BRISBANE. The queen is following me. When I arrived in Hobart, Tasmania, straight from the Kanak rebellion in New Caledonia, the first thing I saw in The Mercury was that Liz Douce and Philip were arriving from Perth. I flew to Melbourne.
There, The Age headlined her appearance to open “First Impressions: The British Discover Australia,” a luminous exhib of the European naturalist mastering his amazement at the flora and fauna down under. Then I came to Brisbane for the Expo’s opening—to discover that the Royals were initiating that as well.
And now I read in the Sunday Mail here in the Big Brisbee (Aussies can’t resist ending anything without a diminutive suffix) that her next stop, Canberra, for the opening of the Mitchell / Giurgola federal center, is also mine. Come on, Queen. Lay off.
I’m taking the overnight bus to Sydney tonight (on my 15-day Koala Pass!), so I’ll get there before she and Phil do on the yacht Britannia. I assume that the British Secret Service is on to the bogus petition I circulated in Pittsburgh last March when Prince Charles so impressed me at the Remaking Cities conference that I urged Liz Douce to retire early so P.C. could take over. I was only kidding, fellas. Well, not really.
Now Thatcher’s Number Two, a lout named Norman Tibbett, is alleging that P.C. is a closet socialist, talking rot about inner city rot because he’s never had a real job in his life. Such drivel. P.C. has been trying to get the Brit private sector to renew the grim old towns that don’t give their underclasses any sense of hope.
Anyway, anti-monarchist that I am, I got a good lesson in the uses of British royalty yesterday at the opening of the Expo. The most fascinating exhibit is called “UNIvations,” playful Aussie-ese for university innovations, a pitch to Queensland voters that the profs are earning their salaries at the three U’s (Q, Griffiths and James Cook) as well as at Brisbane’s now-forming Bond U, (named for the philanthropist eponym whose other benefaction to the community is the production of XXXX lager, allegedly so named because Aussies are too dim to spell “beer”).
I saw samples of mariculture, supersonic shock tube tests for aircraft at 21,000 kph, rehabilitation of mining land, koala stress research (the sweet beast was snoozing when retired journalist Ken Branch took me through) and many other impressive enterprises of the local profs.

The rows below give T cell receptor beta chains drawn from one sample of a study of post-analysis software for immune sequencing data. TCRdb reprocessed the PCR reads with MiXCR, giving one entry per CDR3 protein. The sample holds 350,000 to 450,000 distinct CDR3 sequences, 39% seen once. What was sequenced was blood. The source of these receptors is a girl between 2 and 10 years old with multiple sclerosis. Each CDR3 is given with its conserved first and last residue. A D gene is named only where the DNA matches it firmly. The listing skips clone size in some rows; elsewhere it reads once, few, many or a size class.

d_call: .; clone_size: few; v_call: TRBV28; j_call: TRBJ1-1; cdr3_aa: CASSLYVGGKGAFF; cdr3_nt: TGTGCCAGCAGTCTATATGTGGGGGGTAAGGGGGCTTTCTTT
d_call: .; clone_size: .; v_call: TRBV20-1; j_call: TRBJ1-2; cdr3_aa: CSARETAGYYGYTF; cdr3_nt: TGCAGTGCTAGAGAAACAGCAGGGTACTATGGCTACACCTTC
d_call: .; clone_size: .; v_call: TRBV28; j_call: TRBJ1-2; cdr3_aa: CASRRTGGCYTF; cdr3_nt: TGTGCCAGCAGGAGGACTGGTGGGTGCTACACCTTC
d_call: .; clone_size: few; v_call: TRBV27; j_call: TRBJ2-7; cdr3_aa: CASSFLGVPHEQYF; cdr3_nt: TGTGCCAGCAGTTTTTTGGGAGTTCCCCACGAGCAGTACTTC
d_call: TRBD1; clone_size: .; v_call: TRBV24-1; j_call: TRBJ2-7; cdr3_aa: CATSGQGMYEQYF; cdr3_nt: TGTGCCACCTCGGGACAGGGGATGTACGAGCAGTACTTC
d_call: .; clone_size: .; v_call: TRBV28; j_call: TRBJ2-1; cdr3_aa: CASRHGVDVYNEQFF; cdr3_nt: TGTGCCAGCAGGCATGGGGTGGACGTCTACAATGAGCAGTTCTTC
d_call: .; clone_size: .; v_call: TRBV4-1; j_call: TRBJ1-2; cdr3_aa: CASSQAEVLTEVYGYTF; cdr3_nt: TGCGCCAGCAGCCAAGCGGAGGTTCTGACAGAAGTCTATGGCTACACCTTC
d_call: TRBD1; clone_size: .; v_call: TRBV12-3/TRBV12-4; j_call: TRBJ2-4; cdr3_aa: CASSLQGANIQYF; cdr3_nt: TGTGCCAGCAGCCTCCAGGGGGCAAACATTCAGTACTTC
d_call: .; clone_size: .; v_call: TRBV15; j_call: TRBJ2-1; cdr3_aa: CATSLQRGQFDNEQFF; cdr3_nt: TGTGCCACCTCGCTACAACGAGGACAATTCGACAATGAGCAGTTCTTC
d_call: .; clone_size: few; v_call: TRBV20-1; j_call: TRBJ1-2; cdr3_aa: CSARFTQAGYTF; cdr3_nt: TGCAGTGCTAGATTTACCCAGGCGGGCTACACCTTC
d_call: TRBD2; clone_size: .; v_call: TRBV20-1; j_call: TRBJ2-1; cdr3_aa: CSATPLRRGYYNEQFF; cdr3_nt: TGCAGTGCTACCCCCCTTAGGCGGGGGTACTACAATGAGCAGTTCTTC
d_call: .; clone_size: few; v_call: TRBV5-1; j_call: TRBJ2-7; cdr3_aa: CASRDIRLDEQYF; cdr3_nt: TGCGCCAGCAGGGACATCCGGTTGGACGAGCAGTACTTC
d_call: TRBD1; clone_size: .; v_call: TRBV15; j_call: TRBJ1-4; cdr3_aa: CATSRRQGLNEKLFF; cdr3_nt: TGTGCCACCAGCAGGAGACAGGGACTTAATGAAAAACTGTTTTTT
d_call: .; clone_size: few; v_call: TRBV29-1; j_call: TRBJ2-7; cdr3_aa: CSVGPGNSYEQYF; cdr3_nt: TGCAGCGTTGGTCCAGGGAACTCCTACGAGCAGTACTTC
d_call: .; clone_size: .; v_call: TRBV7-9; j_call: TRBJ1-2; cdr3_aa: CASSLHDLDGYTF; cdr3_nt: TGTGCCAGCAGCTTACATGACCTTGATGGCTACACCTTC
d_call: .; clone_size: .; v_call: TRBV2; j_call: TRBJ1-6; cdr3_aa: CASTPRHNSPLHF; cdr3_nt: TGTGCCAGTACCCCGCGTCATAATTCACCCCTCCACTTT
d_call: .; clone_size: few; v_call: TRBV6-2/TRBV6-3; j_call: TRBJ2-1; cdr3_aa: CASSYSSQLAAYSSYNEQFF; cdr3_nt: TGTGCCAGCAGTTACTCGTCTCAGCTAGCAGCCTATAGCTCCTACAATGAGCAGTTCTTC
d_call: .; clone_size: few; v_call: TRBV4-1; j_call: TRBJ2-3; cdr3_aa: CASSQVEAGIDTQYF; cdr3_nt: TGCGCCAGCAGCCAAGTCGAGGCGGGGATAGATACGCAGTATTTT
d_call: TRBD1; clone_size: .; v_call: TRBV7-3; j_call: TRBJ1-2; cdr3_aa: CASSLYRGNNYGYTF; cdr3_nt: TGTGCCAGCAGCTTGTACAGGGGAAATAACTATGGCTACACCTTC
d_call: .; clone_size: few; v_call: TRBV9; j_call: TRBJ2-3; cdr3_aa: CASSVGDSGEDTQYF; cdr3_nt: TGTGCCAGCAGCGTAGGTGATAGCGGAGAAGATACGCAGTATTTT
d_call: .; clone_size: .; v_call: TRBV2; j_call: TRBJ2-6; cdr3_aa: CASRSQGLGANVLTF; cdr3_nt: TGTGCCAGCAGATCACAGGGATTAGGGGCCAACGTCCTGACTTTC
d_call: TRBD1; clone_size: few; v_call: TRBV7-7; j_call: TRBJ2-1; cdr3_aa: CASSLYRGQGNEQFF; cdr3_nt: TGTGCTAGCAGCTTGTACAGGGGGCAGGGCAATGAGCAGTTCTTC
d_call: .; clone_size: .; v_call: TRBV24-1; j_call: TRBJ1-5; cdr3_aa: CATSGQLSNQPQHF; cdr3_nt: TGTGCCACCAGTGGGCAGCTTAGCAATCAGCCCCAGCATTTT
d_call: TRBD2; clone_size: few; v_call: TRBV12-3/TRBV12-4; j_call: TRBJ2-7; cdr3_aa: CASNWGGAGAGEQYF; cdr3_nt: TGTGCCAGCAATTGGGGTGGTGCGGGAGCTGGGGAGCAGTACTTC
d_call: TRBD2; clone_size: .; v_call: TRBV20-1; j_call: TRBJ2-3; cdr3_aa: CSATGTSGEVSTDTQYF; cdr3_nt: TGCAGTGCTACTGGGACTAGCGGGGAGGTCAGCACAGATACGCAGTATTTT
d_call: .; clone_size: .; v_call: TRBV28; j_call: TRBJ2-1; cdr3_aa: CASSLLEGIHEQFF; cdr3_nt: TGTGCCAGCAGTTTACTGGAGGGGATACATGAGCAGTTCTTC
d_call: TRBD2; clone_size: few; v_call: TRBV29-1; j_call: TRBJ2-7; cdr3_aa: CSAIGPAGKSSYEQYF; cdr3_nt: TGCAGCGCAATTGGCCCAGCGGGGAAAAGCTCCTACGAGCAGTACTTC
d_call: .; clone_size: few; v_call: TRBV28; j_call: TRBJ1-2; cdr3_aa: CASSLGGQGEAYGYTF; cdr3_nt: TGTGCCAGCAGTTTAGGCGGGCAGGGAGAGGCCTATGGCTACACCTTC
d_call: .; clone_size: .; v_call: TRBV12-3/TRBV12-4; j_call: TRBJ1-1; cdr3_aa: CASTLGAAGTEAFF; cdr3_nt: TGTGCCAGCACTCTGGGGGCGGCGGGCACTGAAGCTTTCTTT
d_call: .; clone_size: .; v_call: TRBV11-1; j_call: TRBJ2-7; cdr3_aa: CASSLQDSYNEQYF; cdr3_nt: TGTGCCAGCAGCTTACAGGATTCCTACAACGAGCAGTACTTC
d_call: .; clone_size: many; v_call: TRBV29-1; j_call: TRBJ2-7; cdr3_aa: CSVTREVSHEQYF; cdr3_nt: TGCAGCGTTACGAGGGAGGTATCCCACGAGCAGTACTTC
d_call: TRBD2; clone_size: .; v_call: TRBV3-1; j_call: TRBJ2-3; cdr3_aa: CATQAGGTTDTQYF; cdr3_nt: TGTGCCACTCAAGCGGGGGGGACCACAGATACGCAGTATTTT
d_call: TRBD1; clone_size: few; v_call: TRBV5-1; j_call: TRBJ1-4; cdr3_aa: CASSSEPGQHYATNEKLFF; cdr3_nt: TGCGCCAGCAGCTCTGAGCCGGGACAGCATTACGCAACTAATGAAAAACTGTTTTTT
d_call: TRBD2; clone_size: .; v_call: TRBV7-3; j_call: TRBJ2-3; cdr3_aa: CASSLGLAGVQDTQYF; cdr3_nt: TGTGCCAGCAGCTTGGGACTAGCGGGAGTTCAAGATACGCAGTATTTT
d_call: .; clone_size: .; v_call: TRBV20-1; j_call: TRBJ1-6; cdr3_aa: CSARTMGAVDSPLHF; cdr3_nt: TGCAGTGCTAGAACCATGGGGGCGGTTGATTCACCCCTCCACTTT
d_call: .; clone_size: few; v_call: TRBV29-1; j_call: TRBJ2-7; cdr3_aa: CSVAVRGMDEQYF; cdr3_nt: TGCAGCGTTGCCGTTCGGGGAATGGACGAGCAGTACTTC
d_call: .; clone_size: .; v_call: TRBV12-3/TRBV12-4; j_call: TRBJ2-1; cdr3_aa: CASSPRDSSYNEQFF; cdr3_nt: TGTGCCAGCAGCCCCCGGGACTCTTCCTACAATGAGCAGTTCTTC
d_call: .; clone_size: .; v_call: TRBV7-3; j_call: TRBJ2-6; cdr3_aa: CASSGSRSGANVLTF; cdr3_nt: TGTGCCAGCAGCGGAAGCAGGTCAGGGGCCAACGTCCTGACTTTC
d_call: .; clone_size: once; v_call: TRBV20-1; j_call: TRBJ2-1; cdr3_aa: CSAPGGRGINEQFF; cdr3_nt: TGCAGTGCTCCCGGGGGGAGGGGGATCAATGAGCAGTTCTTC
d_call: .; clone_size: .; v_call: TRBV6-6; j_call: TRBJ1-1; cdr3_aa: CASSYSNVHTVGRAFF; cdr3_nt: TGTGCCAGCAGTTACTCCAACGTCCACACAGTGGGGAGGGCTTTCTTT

But the real treat was schmoozing in their green room with Sir Theodore Bray, the 83-year-old retired editor of the Courier Mail, the first journalist to be knighted in Australia (I told him most American journalists are considered benighted by our pols, and he giggled genially).
Teasing him about how an American prole should address a knight: “Should I call you Sir Bray or Mr. Theodore?” He needled back by saying, “You can call me Ted,” a bit of reverse politesse that stunned the assembled professors in his entourage.
That knight wiped me out. He founded, named and was the first chancellor of Q’s number 2 U, Griffiths, named after Samuel G., the man who brought “free compulsory education” to Q-land, and went on, after an early political career when he was known as “oily Sam” for his slippery tactics, to become one of the most distinguished jurists in Aussie history, chief justice of their Supreme Court.
Sam had obviously been a role model for Ted, who beguiled me with his stories about the Journalist of the Year award, Aussie’s Pulitzer, which he supervises. The night before, Sir Theodore Bray had been among the 200 guests to mingle with Q. and P. aboard the Britannia, berthed up the river at Newstead. It was direct evidence about how the Commonwealth meritocracy functions.
Boy, if all the knights had the balls and brilliance of Bray, I’d be a donkey to complain. Honors are as honorees do. Sir Ted, I’m humbled.
Reprinted from Welcomat: After Dark, Hazard-at-Large, May 18, 1988
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